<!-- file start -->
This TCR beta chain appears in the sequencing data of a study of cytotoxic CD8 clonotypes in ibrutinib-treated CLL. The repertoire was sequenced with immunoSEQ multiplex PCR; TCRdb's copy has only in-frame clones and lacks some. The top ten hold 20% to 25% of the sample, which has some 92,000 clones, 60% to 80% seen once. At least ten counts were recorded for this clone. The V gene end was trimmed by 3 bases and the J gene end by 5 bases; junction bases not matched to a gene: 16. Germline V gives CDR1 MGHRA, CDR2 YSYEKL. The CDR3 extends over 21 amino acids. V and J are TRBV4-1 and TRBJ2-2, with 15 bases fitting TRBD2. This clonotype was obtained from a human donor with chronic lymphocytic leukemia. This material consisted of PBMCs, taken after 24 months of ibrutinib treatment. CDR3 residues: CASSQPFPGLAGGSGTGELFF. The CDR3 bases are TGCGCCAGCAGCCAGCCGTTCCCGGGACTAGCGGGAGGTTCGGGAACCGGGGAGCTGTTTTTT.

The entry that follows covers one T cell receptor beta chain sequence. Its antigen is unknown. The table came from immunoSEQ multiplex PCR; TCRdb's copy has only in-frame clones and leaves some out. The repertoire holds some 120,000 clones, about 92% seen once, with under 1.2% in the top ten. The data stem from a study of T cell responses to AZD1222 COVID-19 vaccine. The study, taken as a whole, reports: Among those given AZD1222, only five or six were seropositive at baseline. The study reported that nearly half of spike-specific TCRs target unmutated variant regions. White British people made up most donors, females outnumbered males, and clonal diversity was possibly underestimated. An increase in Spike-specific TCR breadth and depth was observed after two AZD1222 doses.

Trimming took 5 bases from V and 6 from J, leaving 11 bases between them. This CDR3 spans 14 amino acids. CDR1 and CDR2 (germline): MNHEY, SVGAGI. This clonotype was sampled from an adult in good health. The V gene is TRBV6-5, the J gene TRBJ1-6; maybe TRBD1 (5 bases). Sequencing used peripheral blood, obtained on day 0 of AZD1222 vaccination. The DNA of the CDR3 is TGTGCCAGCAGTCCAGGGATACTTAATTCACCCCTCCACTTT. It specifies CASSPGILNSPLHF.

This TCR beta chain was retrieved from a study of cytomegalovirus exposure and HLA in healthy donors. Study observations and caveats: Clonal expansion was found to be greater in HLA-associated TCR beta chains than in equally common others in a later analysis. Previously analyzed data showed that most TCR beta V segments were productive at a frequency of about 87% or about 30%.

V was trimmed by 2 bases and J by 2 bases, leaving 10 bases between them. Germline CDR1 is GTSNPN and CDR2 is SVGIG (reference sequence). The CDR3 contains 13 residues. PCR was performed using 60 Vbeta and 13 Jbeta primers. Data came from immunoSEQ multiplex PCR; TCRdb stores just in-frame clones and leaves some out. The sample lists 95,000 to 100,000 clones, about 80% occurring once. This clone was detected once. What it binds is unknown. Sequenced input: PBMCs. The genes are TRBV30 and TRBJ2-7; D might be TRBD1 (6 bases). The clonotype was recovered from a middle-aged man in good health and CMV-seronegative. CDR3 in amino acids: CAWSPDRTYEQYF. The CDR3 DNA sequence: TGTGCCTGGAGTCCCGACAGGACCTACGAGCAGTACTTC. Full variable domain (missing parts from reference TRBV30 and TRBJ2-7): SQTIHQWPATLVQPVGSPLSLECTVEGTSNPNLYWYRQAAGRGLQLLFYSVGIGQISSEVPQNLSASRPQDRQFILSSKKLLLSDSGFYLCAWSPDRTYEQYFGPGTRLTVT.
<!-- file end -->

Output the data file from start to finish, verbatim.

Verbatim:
This TCR beta chain appears in the sequencing data of a study of cytotoxic CD8 clonotypes in ibrutinib-treated CLL. The repertoire was sequenced with immunoSEQ multiplex PCR; TCRdb's copy has only in-frame clones and lacks some. The top ten hold 20% to 25% of the sample, which has some 92,000 clones, 60% to 80% seen once. At least ten counts were recorded for this clone. The V gene end was trimmed by 3 bases and the J gene end by 5 bases; junction bases not matched to a gene: 16. Germline V gives CDR1 MGHRA, CDR2 YSYEKL. The CDR3 extends over 21 amino acids. V and J are TRBV4-1 and TRBJ2-2, with 15 bases fitting TRBD2. This clonotype was obtained from a human donor with chronic lymphocytic leukemia. This material consisted of PBMCs, taken after 24 months of ibrutinib treatment. CDR3 residues: CASSQPFPGLAGGSGTGELFF. The CDR3 bases are TGCGCCAGCAGCCAGCCGTTCCCGGGACTAGCGGGAGGTTCGGGAACCGGGGAGCTGTTTTTT.

The entry that follows covers one T cell receptor beta chain sequence. Its antigen is unknown. The table came from immunoSEQ multiplex PCR; TCRdb's copy has only in-frame clones and leaves some out. The repertoire holds some 120,000 clones, about 92% seen once, with under 1.2% in the top ten. The data stem from a study of T cell responses to AZD1222 COVID-19 vaccine. The study, taken as a whole, reports: Among those given AZD1222, only five or six were seropositive at baseline. The study reported that nearly half of spike-specific TCRs target unmutated variant regions. White British people made up most donors, females outnumbered males, and clonal diversity was possibly underestimated. An increase in Spike-specific TCR breadth and depth was observed after two AZD1222 doses.

Trimming took 5 bases from V and 6 from J, leaving 11 bases between them. This CDR3 spans 14 amino acids. CDR1 and CDR2 (germline): MNHEY, SVGAGI. This clonotype was sampled from an adult in good health. The V gene is TRBV6-5, the J gene TRBJ1-6; maybe TRBD1 (5 bases). Sequencing used peripheral blood, obtained on day 0 of AZD1222 vaccination. The DNA of the CDR3 is TGTGCCAGCAGTCCAGGGATACTTAATTCACCCCTCCACTTT. It specifies CASSPGILNSPLHF.

This TCR beta chain was retrieved from a study of cytomegalovirus exposure and HLA in healthy donors. Study observations and caveats: Clonal expansion was found to be greater in HLA-associated TCR beta chains than in equally common others in a later analysis. Previously analyzed data showed that most TCR beta V segments were productive at a frequency of about 87% or about 30%.

V was trimmed by 2 bases and J by 2 bases, leaving 10 bases between them. Germline CDR1 is GTSNPN and CDR2 is SVGIG (reference sequence). The CDR3 contains 13 residues. PCR was performed using 60 Vbeta and 13 Jbeta primers. Data came from immunoSEQ multiplex PCR; TCRdb stores just in-frame clones and leaves some out. The sample lists 95,000 to 100,000 clones, about 80% occurring once. This clone was detected once. What it binds is unknown. Sequenced input: PBMCs. The genes are TRBV30 and TRBJ2-7; D might be TRBD1 (6 bases). The clonotype was recovered from a middle-aged man in good health and CMV-seronegative. CDR3 in amino acids: CAWSPDRTYEQYF. The CDR3 DNA sequence: TGTGCCTGGAGTCCCGACAGGACCTACGAGCAGTACTTC. Full variable domain (missing parts from reference TRBV30 and TRBJ2-7): SQTIHQWPATLVQPVGSPLSLECTVEGTSNPNLYWYRQAAGRGLQLLFYSVGIGQISSEVPQNLSASRPQDRQFILSSKKLLLSDSGFYLCAWSPDRTYEQYFGPGTRLTVT.